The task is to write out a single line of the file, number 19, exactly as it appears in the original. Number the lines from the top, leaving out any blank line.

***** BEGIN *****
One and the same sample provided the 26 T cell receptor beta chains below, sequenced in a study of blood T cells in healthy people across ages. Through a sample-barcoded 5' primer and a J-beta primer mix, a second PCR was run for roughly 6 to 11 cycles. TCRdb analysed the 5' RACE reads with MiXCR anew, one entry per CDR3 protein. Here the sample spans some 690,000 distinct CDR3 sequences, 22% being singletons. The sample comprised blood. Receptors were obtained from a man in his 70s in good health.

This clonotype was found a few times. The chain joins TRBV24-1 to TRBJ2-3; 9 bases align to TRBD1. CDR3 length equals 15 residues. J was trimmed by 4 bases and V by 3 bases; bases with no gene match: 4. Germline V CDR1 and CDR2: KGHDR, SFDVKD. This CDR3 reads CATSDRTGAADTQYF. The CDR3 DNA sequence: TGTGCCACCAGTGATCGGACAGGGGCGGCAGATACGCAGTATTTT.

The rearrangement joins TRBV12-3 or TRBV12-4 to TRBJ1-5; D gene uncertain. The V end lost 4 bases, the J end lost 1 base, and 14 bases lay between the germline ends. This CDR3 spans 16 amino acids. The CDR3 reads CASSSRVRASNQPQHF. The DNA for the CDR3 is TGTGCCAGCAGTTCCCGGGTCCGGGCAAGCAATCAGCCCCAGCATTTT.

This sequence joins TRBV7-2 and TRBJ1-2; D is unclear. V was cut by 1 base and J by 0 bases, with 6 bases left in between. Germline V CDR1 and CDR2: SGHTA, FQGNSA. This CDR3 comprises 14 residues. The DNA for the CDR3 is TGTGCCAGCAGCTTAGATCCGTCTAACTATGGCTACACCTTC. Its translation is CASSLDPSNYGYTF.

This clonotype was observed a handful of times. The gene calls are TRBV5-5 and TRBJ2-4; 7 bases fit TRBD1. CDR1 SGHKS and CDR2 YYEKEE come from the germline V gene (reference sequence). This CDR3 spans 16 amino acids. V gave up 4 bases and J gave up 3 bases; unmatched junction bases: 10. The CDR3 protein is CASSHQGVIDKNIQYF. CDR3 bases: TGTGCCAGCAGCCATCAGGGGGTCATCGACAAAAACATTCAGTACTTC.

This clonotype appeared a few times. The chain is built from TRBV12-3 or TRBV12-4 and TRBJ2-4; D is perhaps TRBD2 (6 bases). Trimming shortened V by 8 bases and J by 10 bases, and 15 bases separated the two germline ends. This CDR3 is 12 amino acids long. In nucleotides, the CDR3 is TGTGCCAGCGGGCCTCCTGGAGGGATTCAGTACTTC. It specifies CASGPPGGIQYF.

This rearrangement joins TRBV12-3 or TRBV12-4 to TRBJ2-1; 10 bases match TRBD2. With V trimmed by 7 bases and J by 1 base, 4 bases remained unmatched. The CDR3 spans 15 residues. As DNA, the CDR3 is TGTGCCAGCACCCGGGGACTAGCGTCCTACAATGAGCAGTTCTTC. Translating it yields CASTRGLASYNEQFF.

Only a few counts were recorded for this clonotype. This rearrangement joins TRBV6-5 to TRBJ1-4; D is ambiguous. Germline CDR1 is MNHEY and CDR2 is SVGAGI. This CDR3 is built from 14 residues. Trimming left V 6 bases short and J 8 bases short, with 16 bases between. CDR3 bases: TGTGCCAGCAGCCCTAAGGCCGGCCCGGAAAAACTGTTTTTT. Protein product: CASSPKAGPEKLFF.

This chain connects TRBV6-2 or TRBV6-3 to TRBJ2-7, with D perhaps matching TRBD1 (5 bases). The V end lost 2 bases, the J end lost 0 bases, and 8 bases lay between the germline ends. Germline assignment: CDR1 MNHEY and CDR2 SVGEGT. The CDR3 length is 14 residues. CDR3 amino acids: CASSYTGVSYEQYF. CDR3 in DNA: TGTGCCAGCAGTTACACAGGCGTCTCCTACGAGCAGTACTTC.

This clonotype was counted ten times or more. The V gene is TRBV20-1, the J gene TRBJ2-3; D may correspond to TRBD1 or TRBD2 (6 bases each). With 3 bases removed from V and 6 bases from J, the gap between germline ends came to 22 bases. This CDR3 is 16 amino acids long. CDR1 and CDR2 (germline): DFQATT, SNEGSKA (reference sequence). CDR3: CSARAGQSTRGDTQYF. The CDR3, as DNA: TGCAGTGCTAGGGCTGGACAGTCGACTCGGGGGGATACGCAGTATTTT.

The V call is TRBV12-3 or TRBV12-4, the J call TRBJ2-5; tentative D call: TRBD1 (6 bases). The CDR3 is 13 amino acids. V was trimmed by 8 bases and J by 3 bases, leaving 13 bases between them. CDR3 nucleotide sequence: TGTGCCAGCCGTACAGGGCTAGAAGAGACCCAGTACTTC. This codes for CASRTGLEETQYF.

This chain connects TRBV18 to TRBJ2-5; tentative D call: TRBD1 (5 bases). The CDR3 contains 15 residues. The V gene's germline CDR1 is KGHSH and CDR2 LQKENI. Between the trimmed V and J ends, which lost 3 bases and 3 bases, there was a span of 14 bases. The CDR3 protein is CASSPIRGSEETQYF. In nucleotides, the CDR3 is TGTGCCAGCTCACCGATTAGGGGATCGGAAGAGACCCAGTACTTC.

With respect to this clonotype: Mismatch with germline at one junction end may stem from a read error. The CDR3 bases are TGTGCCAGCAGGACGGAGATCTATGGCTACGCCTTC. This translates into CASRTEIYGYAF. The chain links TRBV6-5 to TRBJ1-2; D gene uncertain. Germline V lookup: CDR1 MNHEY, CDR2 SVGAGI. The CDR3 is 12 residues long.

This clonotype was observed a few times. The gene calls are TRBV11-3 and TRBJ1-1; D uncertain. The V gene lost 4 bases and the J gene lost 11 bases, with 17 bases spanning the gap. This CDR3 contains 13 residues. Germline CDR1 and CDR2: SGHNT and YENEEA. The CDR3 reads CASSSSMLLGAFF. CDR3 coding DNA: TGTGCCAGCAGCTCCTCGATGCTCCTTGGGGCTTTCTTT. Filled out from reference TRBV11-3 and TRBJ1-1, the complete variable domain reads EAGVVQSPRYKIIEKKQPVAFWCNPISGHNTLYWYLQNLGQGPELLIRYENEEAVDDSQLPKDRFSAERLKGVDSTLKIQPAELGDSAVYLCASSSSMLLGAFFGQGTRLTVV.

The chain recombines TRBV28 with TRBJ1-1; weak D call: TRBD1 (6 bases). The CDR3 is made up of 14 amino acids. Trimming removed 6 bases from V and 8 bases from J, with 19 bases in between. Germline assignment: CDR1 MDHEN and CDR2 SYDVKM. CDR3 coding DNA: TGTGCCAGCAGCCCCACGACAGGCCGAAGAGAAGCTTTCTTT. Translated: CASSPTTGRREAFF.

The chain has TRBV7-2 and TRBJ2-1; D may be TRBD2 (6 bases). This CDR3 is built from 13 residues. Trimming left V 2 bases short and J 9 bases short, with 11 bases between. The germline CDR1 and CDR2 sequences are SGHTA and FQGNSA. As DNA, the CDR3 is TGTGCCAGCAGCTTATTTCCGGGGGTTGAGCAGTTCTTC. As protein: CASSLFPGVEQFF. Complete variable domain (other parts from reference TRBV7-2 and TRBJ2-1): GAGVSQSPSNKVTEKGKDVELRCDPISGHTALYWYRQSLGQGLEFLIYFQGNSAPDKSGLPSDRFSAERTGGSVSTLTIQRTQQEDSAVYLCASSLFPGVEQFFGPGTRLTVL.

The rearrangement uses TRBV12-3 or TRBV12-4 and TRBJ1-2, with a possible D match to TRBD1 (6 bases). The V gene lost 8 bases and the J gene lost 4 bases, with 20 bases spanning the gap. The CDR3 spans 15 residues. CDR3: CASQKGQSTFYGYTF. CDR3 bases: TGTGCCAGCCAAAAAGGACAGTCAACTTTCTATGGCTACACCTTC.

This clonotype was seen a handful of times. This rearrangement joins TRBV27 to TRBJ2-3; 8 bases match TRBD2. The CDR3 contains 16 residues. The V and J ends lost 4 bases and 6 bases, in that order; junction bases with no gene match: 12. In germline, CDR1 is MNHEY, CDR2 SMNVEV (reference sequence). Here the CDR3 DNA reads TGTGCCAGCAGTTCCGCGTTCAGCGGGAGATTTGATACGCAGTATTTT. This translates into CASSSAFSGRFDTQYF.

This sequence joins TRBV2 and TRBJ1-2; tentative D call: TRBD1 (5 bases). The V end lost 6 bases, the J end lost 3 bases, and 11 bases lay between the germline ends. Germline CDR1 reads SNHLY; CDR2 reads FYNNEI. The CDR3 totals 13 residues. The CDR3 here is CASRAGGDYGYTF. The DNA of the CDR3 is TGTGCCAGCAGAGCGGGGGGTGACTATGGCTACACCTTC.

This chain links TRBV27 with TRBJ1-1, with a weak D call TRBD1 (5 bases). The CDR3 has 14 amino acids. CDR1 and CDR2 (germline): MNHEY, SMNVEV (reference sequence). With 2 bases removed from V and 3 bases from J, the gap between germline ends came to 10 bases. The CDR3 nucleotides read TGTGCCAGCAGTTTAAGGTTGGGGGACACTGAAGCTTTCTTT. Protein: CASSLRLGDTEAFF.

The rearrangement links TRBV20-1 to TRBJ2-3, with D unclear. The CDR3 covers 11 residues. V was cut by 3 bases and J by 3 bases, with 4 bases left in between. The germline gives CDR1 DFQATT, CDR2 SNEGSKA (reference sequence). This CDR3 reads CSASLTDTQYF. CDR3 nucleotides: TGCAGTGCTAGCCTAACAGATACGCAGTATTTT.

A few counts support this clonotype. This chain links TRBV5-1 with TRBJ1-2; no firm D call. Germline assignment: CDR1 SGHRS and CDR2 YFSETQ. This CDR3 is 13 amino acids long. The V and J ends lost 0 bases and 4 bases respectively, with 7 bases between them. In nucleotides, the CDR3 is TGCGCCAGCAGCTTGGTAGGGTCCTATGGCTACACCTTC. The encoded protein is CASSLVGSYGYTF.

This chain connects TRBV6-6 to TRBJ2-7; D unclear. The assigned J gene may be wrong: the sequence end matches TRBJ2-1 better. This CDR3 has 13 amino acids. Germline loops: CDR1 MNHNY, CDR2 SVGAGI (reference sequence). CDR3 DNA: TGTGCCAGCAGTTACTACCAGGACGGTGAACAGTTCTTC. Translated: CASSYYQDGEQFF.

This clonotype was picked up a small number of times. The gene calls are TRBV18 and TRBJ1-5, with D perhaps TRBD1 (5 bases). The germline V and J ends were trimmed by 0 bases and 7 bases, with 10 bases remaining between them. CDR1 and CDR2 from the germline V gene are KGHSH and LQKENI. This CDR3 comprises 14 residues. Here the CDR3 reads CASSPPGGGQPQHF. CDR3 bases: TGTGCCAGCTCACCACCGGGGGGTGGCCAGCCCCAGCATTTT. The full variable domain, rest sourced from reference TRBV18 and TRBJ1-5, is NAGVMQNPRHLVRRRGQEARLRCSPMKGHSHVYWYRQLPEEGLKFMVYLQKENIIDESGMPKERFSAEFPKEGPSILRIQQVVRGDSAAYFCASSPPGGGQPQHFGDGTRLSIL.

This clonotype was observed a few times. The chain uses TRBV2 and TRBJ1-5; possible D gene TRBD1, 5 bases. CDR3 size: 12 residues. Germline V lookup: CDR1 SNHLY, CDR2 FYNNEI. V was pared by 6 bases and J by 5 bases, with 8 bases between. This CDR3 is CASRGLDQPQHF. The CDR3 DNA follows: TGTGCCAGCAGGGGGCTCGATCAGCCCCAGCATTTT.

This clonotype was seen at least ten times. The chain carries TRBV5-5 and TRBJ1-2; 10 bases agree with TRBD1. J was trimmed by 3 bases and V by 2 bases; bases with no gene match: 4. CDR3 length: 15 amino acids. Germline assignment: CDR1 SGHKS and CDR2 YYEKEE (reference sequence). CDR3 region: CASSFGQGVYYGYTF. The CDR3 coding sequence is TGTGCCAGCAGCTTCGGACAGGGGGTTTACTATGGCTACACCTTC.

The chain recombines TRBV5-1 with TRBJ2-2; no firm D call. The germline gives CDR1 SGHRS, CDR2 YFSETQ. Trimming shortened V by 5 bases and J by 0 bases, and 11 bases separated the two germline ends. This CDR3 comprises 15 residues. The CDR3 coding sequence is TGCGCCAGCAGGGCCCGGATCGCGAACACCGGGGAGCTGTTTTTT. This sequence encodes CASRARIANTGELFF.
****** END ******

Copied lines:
This sequence joins TRBV2 and TRBJ1-2; tentative D call: TRBD1 (5 bases). The V end lost 6 bases, the J end lost 3 bases, and 11 bases lay between the germline ends. Germline CDR1 reads SNHLY; CDR2 reads FYNNEI. The CDR3 totals 13 residues. The CDR3 here is CASRAGGDYGYTF. The DNA of the CDR3 is TGTGCCAGCAGAGCGGGGGGTGACTATGGCTACACCTTC.